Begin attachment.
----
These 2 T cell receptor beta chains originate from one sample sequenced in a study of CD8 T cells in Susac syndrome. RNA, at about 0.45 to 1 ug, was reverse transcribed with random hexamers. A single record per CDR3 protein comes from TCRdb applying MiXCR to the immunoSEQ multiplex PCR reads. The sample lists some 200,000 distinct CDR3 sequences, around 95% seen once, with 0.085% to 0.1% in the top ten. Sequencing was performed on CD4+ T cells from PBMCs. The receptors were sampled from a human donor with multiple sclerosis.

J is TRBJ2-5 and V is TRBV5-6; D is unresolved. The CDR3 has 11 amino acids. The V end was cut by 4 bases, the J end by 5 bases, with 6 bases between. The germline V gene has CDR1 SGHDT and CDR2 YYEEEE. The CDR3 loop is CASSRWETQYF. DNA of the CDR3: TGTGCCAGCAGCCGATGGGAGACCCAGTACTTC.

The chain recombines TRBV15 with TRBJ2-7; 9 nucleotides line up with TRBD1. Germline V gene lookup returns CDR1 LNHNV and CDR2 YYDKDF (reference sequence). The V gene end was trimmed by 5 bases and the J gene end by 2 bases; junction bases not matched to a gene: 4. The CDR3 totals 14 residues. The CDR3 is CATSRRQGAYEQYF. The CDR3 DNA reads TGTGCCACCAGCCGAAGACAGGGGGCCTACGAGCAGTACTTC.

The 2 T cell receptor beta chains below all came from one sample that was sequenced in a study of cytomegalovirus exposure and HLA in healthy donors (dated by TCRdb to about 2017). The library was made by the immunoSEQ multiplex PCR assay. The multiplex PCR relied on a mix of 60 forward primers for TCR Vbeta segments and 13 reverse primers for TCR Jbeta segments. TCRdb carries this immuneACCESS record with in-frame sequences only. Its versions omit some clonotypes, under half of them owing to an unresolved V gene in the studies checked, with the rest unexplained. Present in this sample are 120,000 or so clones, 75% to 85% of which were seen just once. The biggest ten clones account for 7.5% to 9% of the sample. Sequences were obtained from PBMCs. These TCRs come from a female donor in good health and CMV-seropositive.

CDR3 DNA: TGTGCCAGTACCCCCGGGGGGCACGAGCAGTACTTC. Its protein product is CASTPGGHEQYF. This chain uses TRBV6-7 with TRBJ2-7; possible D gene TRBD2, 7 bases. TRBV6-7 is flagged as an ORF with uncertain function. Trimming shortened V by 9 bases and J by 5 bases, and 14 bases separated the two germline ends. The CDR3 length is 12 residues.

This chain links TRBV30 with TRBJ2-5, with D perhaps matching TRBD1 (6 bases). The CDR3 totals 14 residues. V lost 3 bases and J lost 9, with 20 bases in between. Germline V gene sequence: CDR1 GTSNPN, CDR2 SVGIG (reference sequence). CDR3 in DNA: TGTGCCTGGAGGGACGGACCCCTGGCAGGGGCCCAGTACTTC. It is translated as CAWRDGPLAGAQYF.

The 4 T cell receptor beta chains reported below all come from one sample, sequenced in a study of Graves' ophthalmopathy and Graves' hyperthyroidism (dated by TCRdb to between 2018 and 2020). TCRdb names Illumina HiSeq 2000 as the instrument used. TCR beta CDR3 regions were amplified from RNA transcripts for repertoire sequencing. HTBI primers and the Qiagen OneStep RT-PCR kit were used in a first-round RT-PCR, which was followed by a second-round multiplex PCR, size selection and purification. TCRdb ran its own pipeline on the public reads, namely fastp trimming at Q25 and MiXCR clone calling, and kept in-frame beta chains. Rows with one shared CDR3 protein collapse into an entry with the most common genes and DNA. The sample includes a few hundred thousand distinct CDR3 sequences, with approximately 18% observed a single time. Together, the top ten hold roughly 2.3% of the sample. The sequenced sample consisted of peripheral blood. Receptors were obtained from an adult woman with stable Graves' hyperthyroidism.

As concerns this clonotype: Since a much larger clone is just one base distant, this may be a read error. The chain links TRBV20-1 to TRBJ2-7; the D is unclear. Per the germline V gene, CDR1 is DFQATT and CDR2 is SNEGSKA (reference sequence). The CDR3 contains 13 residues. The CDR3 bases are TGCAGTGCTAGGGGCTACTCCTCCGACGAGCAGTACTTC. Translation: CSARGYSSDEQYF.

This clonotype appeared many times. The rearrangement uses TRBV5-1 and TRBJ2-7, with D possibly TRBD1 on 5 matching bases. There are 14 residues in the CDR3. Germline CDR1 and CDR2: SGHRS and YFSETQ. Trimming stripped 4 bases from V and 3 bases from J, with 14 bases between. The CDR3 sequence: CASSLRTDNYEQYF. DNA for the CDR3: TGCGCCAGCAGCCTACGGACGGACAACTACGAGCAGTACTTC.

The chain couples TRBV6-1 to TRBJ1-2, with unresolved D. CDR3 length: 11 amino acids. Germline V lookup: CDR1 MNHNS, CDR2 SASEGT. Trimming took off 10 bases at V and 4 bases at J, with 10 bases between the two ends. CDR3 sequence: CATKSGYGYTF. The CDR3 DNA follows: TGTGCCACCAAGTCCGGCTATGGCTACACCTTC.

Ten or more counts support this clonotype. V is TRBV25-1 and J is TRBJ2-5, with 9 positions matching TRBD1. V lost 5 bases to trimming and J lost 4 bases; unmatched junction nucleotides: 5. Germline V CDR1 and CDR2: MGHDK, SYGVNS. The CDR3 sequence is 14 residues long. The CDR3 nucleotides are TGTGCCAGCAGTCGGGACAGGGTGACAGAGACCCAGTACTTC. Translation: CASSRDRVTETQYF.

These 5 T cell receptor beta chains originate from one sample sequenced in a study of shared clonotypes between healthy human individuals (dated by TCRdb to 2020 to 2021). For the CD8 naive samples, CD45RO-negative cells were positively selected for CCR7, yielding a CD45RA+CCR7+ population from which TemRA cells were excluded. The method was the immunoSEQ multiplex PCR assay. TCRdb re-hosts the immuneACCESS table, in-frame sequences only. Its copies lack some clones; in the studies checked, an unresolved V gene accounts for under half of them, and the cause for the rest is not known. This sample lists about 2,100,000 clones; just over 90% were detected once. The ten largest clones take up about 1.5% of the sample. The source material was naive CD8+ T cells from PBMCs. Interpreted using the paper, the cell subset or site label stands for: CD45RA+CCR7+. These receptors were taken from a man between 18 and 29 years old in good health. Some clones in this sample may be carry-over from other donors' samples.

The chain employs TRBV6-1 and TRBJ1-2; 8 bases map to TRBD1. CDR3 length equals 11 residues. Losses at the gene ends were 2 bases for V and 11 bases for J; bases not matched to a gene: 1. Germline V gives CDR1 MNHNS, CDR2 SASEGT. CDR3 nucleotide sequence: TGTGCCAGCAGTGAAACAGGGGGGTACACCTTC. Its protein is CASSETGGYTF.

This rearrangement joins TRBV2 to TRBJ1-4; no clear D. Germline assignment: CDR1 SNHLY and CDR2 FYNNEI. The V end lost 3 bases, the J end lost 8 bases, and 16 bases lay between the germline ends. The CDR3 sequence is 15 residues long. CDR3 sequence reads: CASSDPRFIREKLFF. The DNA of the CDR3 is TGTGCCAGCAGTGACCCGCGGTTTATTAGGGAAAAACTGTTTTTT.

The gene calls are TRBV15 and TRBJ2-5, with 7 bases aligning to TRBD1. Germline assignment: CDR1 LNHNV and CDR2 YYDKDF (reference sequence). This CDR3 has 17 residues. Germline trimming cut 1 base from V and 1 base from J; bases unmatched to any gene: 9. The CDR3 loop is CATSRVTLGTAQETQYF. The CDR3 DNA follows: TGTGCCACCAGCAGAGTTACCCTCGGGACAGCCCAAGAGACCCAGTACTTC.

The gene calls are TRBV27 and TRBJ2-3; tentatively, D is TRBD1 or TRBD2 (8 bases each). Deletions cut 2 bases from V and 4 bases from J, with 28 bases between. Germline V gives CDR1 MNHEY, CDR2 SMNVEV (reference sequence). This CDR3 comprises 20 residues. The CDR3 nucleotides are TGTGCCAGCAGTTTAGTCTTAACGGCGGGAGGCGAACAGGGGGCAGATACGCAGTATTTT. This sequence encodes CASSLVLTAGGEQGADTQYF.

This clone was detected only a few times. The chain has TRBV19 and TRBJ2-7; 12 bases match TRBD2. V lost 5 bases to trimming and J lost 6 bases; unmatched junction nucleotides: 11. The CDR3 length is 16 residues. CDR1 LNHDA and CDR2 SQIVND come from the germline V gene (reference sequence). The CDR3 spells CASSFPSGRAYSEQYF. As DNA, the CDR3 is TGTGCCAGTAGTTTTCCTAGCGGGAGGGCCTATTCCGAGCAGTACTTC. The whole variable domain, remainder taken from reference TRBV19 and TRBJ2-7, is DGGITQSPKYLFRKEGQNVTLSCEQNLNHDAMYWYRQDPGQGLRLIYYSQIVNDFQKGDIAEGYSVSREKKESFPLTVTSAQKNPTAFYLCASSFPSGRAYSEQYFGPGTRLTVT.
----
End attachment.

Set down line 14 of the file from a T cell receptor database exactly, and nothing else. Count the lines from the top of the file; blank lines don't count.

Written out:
This rearrangement joins TRBV2 to TRBJ1-4; no clear D. Germline assignment: CDR1 SNHLY and CDR2 FYNNEI. The V end lost 3 bases, the J end lost 8 bases, and 16 bases lay between the germline ends. The CDR3 sequence is 15 residues long. CDR3 sequence reads: CASSDPRFIREKLFF. The DNA of the CDR3 is TGTGCCAGCAGTGACCCGCGGTTTATTAGGGAAAAACTGTTTTTT.